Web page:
New ECJ decision - standstill obligation in merger cases must be respected
In a new decision, the European Court of Justice has established that enterprises which fail to notify a merger and proceed to implement it before it has been approved may be subject to “double” punishment for having failed to comply with the notification requirement as well as the standstill obligation, without this being in conflict with the prohibition on double penalties (the "ne bis in idem" principle).
ECJ judgment of 4 March 2020 in C-10/18 P: Mowi ASA (formerly Marine Harvest) vs the European Commission
Under Danish and EU competition law alike, a notifiable merger is subject to a standstill obligation, preventing it from being implemented, neither in whole nor in part, until approved by the competition authorities.
In 2012, Marine Harvest (now Mowi) contracted to acquire 48.5 per cent of the shares of Norwegian listed company Morpol ASA. The acquisition was implemented in December 2012. Under Norwegian law, the acquirer of one third (or more) of the shares in a listed company must offer to acquire the shares of the other shareholders. Marine Harvest therefore offered to acquire, and did acquire over the course of the next months, the rest of the shares in Morpol, after which Marine Harvest took Morpol off the market.
In November 2012, in connection with the initial acquisition of 48.5 per cent of the shares, Marine Harvest requested of the European Commission that a case team be set up to be responsible for the case. Marine Harvest announced at the same time that it would not exercise the voting rights until the merger had been cleared by the Commission. A first draft of the merger notification was then submitted in March 2013, and final notification was filed to the Commission in August 2013, and then the Commission, in September 2013, cleared the merger, subject to remedies.
In July 2014 the Commission issued a decision
imposing on Marine Harvest a fine of EUR 20 million. In the Commission’s view, Marine Harvest had infringed both the notification requirement and the standstill obligation. The Commission held that Marine Harvest’s acquisition, in December 2012, of a 48.5 per cent stake in Morpol had already conferred upon Marine Harvest de facto sole control over Morpol, and that Marine Harvest had thus implemented the merger before it had been notified to and cleared by the Commission.
In determining the size of the fine, the Commission attached particular importance to the fact that Marine Harvest had previously infringed national procedural rules on merger control in France; that there were serious doubts as to whether the merger would be approved; and that the infringement had persisted in no less than nine months and twelve days. At the same time, though, the Commission acknowledged as mitigating circumstances the fact that the infringement was one of negligence; that Marine Harvest had abstained from using the voting rights in Morpol; and that Morpol was preserved as a separate entity pending the Commission’s examination of the merger case.
The Court’s decision
Marine Harvest had argued before the European Court of Justice that the fine should be annulled or reduced, citing the following two submissions.
In the first submission
Marine Harvest argued that an exemption from the standstill
obligation, allowing the implementation of public bids before merger clearance has been obtained, applied. The ECJ rejected this, however, holding that control had already been obtained and the merger thereby implemented on acquisition of the 48.5 per cent stake from a single seller in December 2012. It was not, therefore, a merger effected by public bid for a listed company, and therefore the exemption did not apply.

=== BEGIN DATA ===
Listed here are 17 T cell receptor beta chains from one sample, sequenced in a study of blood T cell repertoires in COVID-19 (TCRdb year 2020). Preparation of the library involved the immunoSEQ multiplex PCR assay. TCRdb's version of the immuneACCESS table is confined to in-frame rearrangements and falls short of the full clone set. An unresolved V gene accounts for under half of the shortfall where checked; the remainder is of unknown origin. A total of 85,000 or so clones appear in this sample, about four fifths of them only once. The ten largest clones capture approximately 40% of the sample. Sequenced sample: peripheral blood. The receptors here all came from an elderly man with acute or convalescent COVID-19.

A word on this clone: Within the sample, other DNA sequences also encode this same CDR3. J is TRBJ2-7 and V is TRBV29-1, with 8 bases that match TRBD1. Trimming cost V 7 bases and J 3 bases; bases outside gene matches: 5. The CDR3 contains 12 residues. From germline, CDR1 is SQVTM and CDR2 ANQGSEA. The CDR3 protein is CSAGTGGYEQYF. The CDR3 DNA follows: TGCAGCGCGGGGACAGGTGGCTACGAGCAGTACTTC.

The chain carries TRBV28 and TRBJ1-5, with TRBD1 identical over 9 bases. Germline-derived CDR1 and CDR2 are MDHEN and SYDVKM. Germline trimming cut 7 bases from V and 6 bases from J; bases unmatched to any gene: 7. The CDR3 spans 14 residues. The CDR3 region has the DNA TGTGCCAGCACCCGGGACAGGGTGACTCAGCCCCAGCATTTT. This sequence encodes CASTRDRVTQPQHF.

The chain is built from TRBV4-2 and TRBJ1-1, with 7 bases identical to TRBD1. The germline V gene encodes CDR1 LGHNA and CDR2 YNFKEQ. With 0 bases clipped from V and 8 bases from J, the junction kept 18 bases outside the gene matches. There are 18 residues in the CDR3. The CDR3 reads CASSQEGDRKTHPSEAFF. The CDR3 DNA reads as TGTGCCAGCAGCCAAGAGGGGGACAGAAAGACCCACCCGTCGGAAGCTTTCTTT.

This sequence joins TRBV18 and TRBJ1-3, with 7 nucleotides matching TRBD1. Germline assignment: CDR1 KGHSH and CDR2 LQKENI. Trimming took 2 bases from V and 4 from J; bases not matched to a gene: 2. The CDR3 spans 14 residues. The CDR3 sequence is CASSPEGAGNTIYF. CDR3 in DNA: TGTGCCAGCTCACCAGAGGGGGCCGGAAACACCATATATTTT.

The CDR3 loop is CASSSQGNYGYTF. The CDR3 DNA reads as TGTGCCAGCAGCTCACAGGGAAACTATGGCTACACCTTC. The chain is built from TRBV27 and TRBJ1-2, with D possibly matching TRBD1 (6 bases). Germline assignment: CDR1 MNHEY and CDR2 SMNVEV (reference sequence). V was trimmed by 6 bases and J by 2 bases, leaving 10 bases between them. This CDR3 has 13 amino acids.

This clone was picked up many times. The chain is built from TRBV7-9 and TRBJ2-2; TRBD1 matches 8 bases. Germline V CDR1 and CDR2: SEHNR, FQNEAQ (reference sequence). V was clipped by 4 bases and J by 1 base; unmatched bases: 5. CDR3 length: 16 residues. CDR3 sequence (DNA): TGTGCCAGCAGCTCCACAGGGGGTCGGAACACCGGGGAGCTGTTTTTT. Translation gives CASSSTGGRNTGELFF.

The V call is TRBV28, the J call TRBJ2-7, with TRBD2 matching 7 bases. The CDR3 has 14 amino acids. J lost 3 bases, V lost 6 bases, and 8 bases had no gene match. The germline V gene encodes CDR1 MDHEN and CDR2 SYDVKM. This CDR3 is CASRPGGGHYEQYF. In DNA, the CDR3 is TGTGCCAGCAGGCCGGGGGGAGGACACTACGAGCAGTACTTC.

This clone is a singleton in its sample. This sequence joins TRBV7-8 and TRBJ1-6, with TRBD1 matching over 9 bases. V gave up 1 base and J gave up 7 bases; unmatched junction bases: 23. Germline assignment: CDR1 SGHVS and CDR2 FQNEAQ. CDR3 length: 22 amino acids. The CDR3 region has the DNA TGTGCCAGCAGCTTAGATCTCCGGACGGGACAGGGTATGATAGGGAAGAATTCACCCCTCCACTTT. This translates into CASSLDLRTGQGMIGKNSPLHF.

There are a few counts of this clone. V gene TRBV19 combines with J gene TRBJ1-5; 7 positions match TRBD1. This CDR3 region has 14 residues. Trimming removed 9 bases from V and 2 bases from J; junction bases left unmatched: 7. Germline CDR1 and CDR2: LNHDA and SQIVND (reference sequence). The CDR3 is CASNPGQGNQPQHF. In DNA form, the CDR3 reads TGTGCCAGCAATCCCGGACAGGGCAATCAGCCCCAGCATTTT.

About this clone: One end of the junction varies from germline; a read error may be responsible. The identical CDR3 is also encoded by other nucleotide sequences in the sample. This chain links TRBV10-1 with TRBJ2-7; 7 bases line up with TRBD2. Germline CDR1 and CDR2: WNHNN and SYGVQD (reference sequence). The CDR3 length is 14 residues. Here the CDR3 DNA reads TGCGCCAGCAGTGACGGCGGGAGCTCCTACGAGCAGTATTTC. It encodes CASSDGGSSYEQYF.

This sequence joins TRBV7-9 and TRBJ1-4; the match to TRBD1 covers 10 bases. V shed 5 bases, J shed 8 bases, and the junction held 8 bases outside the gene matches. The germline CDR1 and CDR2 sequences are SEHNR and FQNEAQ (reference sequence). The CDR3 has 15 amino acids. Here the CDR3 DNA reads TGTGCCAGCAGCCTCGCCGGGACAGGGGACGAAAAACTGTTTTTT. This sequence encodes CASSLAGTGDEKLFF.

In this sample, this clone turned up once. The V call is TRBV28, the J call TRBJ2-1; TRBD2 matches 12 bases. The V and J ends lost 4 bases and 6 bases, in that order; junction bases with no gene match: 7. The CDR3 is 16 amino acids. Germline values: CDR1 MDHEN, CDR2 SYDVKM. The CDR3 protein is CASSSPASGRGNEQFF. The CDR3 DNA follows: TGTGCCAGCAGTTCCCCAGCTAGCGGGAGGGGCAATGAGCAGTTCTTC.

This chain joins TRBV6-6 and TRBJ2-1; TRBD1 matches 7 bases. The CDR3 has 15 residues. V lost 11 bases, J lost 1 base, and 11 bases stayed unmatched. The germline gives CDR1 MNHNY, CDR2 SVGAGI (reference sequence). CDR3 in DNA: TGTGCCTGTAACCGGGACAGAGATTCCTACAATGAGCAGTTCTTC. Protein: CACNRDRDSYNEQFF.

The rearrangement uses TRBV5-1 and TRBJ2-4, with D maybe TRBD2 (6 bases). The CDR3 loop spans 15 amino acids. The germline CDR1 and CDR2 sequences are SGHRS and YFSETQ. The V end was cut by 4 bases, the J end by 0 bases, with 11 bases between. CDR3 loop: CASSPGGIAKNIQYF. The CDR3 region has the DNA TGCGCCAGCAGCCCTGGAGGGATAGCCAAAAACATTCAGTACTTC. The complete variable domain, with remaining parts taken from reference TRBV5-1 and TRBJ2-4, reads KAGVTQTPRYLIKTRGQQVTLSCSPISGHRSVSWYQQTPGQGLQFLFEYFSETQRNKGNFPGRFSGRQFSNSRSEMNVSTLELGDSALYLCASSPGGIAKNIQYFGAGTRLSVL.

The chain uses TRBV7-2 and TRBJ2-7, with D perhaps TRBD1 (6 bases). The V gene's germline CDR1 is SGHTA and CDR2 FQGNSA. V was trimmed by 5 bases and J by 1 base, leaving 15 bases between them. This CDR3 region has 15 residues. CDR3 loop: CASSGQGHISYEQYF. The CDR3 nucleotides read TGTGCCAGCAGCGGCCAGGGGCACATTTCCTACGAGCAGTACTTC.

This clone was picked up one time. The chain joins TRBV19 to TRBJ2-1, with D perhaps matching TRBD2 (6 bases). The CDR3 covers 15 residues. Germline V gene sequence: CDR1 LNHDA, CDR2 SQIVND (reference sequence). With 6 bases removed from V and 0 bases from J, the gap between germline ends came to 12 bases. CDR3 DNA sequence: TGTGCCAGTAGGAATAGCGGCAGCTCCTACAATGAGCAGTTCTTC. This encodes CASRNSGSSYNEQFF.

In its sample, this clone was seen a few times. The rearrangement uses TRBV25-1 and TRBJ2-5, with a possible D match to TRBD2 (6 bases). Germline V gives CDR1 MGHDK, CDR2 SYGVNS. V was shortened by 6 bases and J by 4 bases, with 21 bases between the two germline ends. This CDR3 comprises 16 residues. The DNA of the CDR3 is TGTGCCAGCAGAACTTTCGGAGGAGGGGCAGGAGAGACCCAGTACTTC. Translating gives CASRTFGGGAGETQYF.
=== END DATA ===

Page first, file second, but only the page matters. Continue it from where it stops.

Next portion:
In the second submission
Marine Harvest argued that the fining for infringement of both the notification requirement and the standstill obligation amounted to a "double punishment
" inconsistent with the "ne bis in idem
" principle of Article 50 of the Charter of Fundamental Rights of the European Union and with Article 4 of Additional Protocol no. 7 to the European Convention on Human Rights. The "ne bis in idem" principle holds that a person cannot be prosecuted or punished for the same infringement twice. The ECJ confirmed that the principle does apply to the imposing of fines for infringement of competition law, but then proceeded to establish that while this is so, it does not apply in the case at hand since the two fines were imposed by the same authority in a single decision. It was, therefore, one decision and thus could not qualify as "double punishment". Also, the ECJ held that it is possible for an enterprise to breach the standstill obligation without at the same time breaching the notification requirement. When an enterprise implements the merger and
fails to notify it, as did Marine Harvest, the enterprise breaches both a positive obligation (the notification requirement) and a negative one (standstill). In other words, any failure to meet the notification requirement will inevitably amount to breach of the standstill obligation as well, whereas a breach of the standstill obligation will not necessarily imply a breach of the notification requirement. Marine Harvest therefore could be fined two separate fines, for infringement of both the standstill obligation and the notification requirement.
Other relevant case law
The ECJ has previously, in another case (PZU Życie
), established that the prohibition of double punishment does not prevent one enterprise from being fined, one fine for breach of national competition law and one fine for breach of European competition law. For more on this case, see our previous news article
Read the judgment of the European Court of Justice